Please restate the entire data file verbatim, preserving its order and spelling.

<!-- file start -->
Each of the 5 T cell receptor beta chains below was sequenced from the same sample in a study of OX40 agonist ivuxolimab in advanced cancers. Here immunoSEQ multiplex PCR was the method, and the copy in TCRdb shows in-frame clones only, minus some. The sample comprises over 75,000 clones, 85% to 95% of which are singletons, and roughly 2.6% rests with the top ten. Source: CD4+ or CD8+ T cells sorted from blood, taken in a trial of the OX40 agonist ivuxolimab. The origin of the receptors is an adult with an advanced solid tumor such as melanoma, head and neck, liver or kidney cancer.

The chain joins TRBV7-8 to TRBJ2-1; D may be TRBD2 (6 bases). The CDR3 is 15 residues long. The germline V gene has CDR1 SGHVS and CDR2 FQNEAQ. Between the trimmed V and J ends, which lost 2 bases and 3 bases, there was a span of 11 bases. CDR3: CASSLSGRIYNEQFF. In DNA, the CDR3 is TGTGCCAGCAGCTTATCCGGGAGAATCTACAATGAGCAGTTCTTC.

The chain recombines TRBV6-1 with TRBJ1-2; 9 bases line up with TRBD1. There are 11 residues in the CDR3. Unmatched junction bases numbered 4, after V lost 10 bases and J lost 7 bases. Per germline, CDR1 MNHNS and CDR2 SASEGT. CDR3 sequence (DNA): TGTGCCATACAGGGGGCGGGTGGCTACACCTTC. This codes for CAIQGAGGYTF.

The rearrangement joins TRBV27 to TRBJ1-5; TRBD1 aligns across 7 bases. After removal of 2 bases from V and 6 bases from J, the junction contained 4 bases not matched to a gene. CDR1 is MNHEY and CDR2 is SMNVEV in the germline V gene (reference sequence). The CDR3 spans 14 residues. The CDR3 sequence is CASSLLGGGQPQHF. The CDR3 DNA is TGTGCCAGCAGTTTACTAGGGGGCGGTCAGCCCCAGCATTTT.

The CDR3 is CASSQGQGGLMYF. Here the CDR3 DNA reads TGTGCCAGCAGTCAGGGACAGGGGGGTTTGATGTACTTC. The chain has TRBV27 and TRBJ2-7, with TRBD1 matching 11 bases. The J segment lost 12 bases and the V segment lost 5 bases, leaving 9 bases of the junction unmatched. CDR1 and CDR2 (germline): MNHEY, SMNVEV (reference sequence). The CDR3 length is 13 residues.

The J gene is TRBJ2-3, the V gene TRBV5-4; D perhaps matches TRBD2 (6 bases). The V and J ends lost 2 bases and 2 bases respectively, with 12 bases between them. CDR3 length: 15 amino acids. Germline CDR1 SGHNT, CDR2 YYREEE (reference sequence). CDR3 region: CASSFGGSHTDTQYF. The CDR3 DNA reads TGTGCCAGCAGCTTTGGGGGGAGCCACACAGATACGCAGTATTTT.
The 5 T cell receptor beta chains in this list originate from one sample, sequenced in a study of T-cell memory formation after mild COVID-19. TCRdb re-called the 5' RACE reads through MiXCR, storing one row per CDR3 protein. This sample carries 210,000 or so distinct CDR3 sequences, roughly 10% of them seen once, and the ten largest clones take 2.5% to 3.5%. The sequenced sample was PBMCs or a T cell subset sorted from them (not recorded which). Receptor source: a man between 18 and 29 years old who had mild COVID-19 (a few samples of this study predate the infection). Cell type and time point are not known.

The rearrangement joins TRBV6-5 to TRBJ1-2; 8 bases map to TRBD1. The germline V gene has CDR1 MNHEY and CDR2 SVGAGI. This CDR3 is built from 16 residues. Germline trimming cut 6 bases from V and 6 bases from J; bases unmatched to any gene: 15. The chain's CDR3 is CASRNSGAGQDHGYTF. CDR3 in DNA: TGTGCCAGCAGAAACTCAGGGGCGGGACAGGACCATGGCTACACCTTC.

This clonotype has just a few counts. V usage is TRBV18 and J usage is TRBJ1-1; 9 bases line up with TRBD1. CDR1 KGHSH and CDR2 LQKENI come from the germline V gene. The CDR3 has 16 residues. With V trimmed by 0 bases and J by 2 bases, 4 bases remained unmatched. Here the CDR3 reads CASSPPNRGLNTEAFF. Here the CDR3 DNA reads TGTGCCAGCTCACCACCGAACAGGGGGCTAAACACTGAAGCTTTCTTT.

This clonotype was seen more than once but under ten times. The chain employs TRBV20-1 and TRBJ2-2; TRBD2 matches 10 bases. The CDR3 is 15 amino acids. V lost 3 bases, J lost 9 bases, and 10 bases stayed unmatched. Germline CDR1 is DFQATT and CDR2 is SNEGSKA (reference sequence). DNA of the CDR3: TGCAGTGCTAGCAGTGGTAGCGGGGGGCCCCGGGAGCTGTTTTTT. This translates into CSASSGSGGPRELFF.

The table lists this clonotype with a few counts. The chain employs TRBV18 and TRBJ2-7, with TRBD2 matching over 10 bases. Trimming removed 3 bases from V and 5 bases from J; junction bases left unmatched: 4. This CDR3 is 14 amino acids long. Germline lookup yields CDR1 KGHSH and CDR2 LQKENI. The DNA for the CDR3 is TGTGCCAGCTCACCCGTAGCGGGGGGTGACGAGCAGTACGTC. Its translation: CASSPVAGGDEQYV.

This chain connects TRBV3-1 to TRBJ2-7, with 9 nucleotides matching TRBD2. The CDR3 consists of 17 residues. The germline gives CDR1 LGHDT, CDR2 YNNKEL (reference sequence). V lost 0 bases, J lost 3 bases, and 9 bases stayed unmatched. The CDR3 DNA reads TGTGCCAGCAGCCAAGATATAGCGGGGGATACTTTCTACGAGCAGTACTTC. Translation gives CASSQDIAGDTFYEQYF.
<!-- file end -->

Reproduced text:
Each of the 5 T cell receptor beta chains below was sequenced from the same sample in a study of OX40 agonist ivuxolimab in advanced cancers. Here immunoSEQ multiplex PCR was the method, and the copy in TCRdb shows in-frame clones only, minus some. The sample comprises over 75,000 clones, 85% to 95% of which are singletons, and roughly 2.6% rests with the top ten. Source: CD4+ or CD8+ T cells sorted from blood, taken in a trial of the OX40 agonist ivuxolimab. The origin of the receptors is an adult with an advanced solid tumor such as melanoma, head and neck, liver or kidney cancer.

The chain joins TRBV7-8 to TRBJ2-1; D may be TRBD2 (6 bases). The CDR3 is 15 residues long. The germline V gene has CDR1 SGHVS and CDR2 FQNEAQ. Between the trimmed V and J ends, which lost 2 bases and 3 bases, there was a span of 11 bases. CDR3: CASSLSGRIYNEQFF. In DNA, the CDR3 is TGTGCCAGCAGCTTATCCGGGAGAATCTACAATGAGCAGTTCTTC.

The chain recombines TRBV6-1 with TRBJ1-2; 9 bases line up with TRBD1. There are 11 residues in the CDR3. Unmatched junction bases numbered 4, after V lost 10 bases and J lost 7 bases. Per germline, CDR1 MNHNS and CDR2 SASEGT. CDR3 sequence (DNA): TGTGCCATACAGGGGGCGGGTGGCTACACCTTC. This codes for CAIQGAGGYTF.

The rearrangement joins TRBV27 to TRBJ1-5; TRBD1 aligns across 7 bases. After removal of 2 bases from V and 6 bases from J, the junction contained 4 bases not matched to a gene. CDR1 is MNHEY and CDR2 is SMNVEV in the germline V gene (reference sequence). The CDR3 spans 14 residues. The CDR3 sequence is CASSLLGGGQPQHF. The CDR3 DNA is TGTGCCAGCAGTTTACTAGGGGGCGGTCAGCCCCAGCATTTT.

The CDR3 is CASSQGQGGLMYF. Here the CDR3 DNA reads TGTGCCAGCAGTCAGGGACAGGGGGGTTTGATGTACTTC. The chain has TRBV27 and TRBJ2-7, with TRBD1 matching 11 bases. The J segment lost 12 bases and the V segment lost 5 bases, leaving 9 bases of the junction unmatched. CDR1 and CDR2 (germline): MNHEY, SMNVEV (reference sequence). The CDR3 length is 13 residues.

The J gene is TRBJ2-3, the V gene TRBV5-4; D perhaps matches TRBD2 (6 bases). The V and J ends lost 2 bases and 2 bases respectively, with 12 bases between them. CDR3 length: 15 amino acids. Germline CDR1 SGHNT, CDR2 YYREEE (reference sequence). CDR3 region: CASSFGGSHTDTQYF. The CDR3 DNA reads TGTGCCAGCAGCTTTGGGGGGAGCCACACAGATACGCAGTATTTT.
The 5 T cell receptor beta chains in this list originate from one sample, sequenced in a study of T-cell memory formation after mild COVID-19. TCRdb re-called the 5' RACE reads through MiXCR, storing one row per CDR3 protein. This sample carries 210,000 or so distinct CDR3 sequences, roughly 10% of them seen once, and the ten largest clones take 2.5% to 3.5%. The sequenced sample was PBMCs or a T cell subset sorted from them (not recorded which). Receptor source: a man between 18 and 29 years old who had mild COVID-19 (a few samples of this study predate the infection). Cell type and time point are not known.

The rearrangement joins TRBV6-5 to TRBJ1-2; 8 bases map to TRBD1. The germline V gene has CDR1 MNHEY and CDR2 SVGAGI. This CDR3 is built from 16 residues. Germline trimming cut 6 bases from V and 6 bases from J; bases unmatched to any gene: 15. The chain's CDR3 is CASRNSGAGQDHGYTF. CDR3 in DNA: TGTGCCAGCAGAAACTCAGGGGCGGGACAGGACCATGGCTACACCTTC.

This clonotype has just a few counts. V usage is TRBV18 and J usage is TRBJ1-1; 9 bases line up with TRBD1. CDR1 KGHSH and CDR2 LQKENI come from the germline V gene. The CDR3 has 16 residues. With V trimmed by 0 bases and J by 2 bases, 4 bases remained unmatched. Here the CDR3 reads CASSPPNRGLNTEAFF. Here the CDR3 DNA reads TGTGCCAGCTCACCACCGAACAGGGGGCTAAACACTGAAGCTTTCTTT.

This clonotype was seen more than once but under ten times. The chain employs TRBV20-1 and TRBJ2-2; TRBD2 matches 10 bases. The CDR3 is 15 amino acids. V lost 3 bases, J lost 9 bases, and 10 bases stayed unmatched. Germline CDR1 is DFQATT and CDR2 is SNEGSKA (reference sequence). DNA of the CDR3: TGCAGTGCTAGCAGTGGTAGCGGGGGGCCCCGGGAGCTGTTTTTT. This translates into CSASSGSGGPRELFF.

The table lists this clonotype with a few counts. The chain employs TRBV18 and TRBJ2-7, with TRBD2 matching over 10 bases. Trimming removed 3 bases from V and 5 bases from J; junction bases left unmatched: 4. This CDR3 is 14 amino acids long. Germline lookup yields CDR1 KGHSH and CDR2 LQKENI. The DNA for the CDR3 is TGTGCCAGCTCACCCGTAGCGGGGGGTGACGAGCAGTACGTC. Its translation: CASSPVAGGDEQYV.

This chain connects TRBV3-1 to TRBJ2-7, with 9 nucleotides matching TRBD2. The CDR3 consists of 17 residues. The germline gives CDR1 LGHDT, CDR2 YNNKEL (reference sequence). V lost 0 bases, J lost 3 bases, and 9 bases stayed unmatched. The CDR3 DNA reads TGTGCCAGCAGCCAAGATATAGCGGGGGATACTTTCTACGAGCAGTACTTC. Translation gives CASSQDIAGDTFYEQYF.